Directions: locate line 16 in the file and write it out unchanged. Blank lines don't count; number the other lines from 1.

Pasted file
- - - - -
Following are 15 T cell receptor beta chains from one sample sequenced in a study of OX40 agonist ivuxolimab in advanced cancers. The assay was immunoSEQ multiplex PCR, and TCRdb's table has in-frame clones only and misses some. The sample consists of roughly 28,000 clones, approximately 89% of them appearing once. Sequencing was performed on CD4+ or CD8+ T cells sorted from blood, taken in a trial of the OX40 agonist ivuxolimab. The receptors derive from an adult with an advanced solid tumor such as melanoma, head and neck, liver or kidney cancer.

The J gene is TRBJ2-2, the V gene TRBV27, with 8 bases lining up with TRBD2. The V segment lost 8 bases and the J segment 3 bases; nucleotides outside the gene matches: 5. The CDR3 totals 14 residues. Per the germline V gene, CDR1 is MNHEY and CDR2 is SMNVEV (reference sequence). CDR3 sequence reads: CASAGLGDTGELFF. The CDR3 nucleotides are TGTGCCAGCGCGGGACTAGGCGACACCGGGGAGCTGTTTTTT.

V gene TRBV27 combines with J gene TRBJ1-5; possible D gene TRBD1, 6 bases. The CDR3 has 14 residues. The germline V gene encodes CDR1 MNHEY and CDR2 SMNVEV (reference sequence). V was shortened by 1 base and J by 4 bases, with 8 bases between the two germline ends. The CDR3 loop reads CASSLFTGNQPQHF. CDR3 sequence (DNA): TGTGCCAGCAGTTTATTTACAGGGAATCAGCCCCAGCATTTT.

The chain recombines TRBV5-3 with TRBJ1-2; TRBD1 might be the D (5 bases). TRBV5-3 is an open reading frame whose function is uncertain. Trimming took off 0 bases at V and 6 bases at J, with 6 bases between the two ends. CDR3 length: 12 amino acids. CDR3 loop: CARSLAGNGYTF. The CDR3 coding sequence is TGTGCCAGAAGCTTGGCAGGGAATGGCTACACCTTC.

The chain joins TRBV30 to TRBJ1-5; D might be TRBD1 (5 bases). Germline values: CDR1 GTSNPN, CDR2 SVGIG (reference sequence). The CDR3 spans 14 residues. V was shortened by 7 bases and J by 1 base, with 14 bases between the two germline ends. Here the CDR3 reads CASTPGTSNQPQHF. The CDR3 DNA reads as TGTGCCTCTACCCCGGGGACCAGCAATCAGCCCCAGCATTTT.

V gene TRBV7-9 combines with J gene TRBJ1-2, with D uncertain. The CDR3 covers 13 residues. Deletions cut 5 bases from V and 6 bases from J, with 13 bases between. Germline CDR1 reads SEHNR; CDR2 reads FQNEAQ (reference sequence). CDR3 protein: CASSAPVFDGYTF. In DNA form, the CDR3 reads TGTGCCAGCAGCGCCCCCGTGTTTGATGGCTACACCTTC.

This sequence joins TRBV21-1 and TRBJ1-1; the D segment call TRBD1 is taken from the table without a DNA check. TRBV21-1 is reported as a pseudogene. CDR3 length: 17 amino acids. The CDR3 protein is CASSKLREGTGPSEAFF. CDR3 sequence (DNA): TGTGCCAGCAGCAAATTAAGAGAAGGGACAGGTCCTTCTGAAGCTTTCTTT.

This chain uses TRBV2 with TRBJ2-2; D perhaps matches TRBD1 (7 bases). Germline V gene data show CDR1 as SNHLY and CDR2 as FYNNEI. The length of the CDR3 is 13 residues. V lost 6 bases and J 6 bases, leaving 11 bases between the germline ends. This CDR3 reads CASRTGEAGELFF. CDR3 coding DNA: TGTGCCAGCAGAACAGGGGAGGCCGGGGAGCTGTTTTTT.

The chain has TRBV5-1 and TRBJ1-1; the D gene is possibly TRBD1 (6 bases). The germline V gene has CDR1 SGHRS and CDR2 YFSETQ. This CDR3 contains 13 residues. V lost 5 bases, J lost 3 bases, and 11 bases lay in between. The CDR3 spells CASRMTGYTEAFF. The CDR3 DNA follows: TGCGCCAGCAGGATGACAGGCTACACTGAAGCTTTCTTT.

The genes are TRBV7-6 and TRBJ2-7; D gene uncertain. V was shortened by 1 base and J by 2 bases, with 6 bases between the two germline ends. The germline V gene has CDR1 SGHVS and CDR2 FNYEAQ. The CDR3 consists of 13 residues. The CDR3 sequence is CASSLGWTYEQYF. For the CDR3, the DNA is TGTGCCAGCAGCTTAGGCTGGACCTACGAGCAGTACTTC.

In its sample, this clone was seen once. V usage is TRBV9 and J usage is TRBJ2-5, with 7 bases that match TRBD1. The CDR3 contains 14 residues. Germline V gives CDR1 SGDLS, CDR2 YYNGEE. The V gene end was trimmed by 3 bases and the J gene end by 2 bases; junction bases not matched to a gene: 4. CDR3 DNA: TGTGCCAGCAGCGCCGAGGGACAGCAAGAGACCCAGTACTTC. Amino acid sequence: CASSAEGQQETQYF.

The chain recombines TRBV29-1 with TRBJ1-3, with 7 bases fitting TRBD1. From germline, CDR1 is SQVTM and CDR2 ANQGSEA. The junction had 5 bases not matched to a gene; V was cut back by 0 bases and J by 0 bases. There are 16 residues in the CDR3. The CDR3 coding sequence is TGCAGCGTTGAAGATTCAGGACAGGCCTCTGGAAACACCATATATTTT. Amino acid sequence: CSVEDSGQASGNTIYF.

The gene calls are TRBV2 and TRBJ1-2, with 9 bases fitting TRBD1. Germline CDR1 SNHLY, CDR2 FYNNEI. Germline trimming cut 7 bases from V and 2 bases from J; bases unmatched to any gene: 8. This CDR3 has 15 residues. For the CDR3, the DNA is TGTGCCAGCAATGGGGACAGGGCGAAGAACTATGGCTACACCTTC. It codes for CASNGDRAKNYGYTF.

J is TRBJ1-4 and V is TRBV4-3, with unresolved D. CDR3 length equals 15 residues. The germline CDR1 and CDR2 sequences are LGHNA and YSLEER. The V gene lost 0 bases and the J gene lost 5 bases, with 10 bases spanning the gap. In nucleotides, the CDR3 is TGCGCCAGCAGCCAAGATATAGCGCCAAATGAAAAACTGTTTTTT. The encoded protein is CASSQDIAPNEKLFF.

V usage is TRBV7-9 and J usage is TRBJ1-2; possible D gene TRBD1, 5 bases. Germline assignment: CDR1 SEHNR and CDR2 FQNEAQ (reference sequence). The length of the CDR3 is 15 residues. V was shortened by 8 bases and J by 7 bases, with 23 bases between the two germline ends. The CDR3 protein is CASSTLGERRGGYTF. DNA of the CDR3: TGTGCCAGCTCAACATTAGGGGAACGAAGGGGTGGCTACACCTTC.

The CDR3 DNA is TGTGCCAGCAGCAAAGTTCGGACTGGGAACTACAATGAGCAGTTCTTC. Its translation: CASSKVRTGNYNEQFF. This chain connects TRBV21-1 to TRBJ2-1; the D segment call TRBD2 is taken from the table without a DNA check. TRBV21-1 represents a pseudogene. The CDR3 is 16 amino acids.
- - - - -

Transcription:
The CDR3 DNA is TGTGCCAGCAGCAAAGTTCGGACTGGGAACTACAATGAGCAGTTCTTC. Its translation: CASSKVRTGNYNEQFF. This chain connects TRBV21-1 to TRBJ2-1; the D segment call TRBD2 is taken from the table without a DNA check. TRBV21-1 represents a pseudogene. The CDR3 is 16 amino acids.